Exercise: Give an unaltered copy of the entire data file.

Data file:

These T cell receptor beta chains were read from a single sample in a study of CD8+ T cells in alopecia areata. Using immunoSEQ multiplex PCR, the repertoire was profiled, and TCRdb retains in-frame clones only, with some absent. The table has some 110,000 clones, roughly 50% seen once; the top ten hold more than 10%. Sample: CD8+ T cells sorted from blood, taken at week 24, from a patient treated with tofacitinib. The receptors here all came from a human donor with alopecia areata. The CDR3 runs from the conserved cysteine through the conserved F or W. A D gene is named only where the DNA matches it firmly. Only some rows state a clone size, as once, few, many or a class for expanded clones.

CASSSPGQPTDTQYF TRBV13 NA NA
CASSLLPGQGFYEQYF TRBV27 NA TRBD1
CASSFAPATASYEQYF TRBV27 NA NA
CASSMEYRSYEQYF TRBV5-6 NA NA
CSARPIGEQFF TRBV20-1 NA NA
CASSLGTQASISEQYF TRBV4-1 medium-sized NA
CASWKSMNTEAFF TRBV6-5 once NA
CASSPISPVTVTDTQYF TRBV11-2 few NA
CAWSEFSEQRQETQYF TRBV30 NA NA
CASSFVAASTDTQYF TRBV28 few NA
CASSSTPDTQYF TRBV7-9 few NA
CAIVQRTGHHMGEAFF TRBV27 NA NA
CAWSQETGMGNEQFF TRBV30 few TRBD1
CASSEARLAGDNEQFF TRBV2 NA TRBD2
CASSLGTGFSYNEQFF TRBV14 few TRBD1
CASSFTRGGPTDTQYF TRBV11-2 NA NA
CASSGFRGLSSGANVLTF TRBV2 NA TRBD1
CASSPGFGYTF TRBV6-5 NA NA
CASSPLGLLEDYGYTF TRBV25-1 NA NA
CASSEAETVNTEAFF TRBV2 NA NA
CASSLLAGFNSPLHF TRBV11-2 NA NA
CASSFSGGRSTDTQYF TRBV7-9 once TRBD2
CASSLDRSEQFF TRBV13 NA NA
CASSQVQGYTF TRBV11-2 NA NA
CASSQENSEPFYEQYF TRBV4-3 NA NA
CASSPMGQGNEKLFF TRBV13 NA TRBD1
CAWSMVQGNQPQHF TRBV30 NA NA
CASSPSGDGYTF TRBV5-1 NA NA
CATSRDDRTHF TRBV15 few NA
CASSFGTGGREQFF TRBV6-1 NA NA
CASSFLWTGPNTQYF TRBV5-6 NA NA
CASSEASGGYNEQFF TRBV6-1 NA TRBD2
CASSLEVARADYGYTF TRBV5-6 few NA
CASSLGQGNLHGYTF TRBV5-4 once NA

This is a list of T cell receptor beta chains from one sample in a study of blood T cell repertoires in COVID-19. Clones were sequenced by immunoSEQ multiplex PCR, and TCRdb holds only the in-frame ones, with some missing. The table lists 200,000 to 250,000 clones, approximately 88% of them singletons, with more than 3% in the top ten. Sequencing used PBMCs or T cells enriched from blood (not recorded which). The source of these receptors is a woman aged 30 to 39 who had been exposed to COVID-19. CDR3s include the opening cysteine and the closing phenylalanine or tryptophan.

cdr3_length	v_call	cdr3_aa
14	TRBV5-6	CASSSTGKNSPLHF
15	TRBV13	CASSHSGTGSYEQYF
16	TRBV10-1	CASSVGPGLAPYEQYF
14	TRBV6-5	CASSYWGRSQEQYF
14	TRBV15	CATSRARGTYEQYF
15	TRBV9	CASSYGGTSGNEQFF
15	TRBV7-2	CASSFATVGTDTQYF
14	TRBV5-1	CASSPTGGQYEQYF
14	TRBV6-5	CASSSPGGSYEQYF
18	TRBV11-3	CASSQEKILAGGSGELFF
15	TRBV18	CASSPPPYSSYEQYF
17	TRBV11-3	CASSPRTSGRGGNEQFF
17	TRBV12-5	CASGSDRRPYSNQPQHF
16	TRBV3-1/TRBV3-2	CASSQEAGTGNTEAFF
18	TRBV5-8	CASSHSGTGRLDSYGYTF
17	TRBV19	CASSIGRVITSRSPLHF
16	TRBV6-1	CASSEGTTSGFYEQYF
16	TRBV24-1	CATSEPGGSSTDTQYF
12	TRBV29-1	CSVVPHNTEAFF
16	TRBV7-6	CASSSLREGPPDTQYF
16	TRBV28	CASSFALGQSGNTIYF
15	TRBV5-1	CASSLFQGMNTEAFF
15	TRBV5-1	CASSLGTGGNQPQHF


These T cell receptor beta chains were read from a single sample in a study of CD8+ T cells in alopecia areata. Using immunoSEQ multiplex PCR, the repertoire was profiled, and TCRdb retains in-frame clones only, with some absent. The table has some 110,000 clones, roughly 50% seen once; the top ten hold more than 10%. Sample: CD8+ T cells sorted from blood, taken at week 24, from a patient treated with tofacitinib. The receptors here all came from a human donor with alopecia areata. The CDR3 runs from the conserved cysteine through the conserved F or W. A D gene is named only where the DNA matches it firmly. Only some rows state a clone size, as once, few, many or a class for expanded clones.

CASSSPGQPTDTQYF TRBV13 NA NA
CASSLLPGQGFYEQYF TRBV27 NA TRBD1
CASSFAPATASYEQYF TRBV27 NA NA
CASSMEYRSYEQYF TRBV5-6 NA NA
CSARPIGEQFF TRBV20-1 NA NA
CASSLGTQASISEQYF TRBV4-1 medium-sized NA
CASWKSMNTEAFF TRBV6-5 once NA
CASSPISPVTVTDTQYF TRBV11-2 few NA
CAWSEFSEQRQETQYF TRBV30 NA NA
CASSFVAASTDTQYF TRBV28 few NA
CASSSTPDTQYF TRBV7-9 few NA
CAIVQRTGHHMGEAFF TRBV27 NA NA
CAWSQETGMGNEQFF TRBV30 few TRBD1
CASSEARLAGDNEQFF TRBV2 NA TRBD2
CASSLGTGFSYNEQFF TRBV14 few TRBD1
CASSFTRGGPTDTQYF TRBV11-2 NA NA
CASSGFRGLSSGANVLTF TRBV2 NA TRBD1
CASSPGFGYTF TRBV6-5 NA NA
CASSPLGLLEDYGYTF TRBV25-1 NA NA
CASSEAETVNTEAFF TRBV2 NA NA
CASSLLAGFNSPLHF TRBV11-2 NA NA
CASSFSGGRSTDTQYF TRBV7-9 once TRBD2
CASSLDRSEQFF TRBV13 NA NA
CASSQVQGYTF TRBV11-2 NA NA
CASSQENSEPFYEQYF TRBV4-3 NA NA
CASSPMGQGNEKLFF TRBV13 NA TRBD1
CAWSMVQGNQPQHF TRBV30 NA NA
CASSPSGDGYTF TRBV5-1 NA NA
CATSRDDRTHF TRBV15 few NA
CASSFGTGGREQFF TRBV6-1 NA NA
CASSFLWTGPNTQYF TRBV5-6 NA NA
CASSEASGGYNEQFF TRBV6-1 NA TRBD2
CASSLEVARADYGYTF TRBV5-6 few NA
CASSLGQGNLHGYTF TRBV5-4 once NA

This is a list of T cell receptor beta chains from one sample in a study of blood T cell repertoires in COVID-19. Clones were sequenced by immunoSEQ multiplex PCR, and TCRdb holds only the in-frame ones, with some missing. The table lists 200,000 to 250,000 clones, approximately 88% of them singletons, with more than 3% in the top ten. Sequencing used PBMCs or T cells enriched from blood (not recorded which). The source of these receptors is a woman aged 30 to 39 who had been exposed to COVID-19. CDR3s include the opening cysteine and the closing phenylalanine or tryptophan.

cdr3_length	v_call	cdr3_aa
14	TRBV5-6	CASSSTGKNSPLHF
15	TRBV13	CASSHSGTGSYEQYF
16	TRBV10-1	CASSVGPGLAPYEQYF
14	TRBV6-5	CASSYWGRSQEQYF
14	TRBV15	CATSRARGTYEQYF
15	TRBV9	CASSYGGTSGNEQFF
15	TRBV7-2	CASSFATVGTDTQYF
14	TRBV5-1	CASSPTGGQYEQYF
14	TRBV6-5	CASSSPGGSYEQYF
18	TRBV11-3	CASSQEKILAGGSGELFF
15	TRBV18	CASSPPPYSSYEQYF
17	TRBV11-3	CASSPRTSGRGGNEQFF
17	TRBV12-5	CASGSDRRPYSNQPQHF
16	TRBV3-1/TRBV3-2	CASSQEAGTGNTEAFF
18	TRBV5-8	CASSHSGTGRLDSYGYTF
17	TRBV19	CASSIGRVITSRSPLHF
16	TRBV6-1	CASSEGTTSGFYEQYF
16	TRBV24-1	CATSEPGGSSTDTQYF
12	TRBV29-1	CSVVPHNTEAFF
16	TRBV7-6	CASSSLREGPPDTQYF
16	TRBV28	CASSFALGQSGNTIYF
15	TRBV5-1	CASSLFQGMNTEAFF
15	TRBV5-1	CASSLGTGGNQPQHF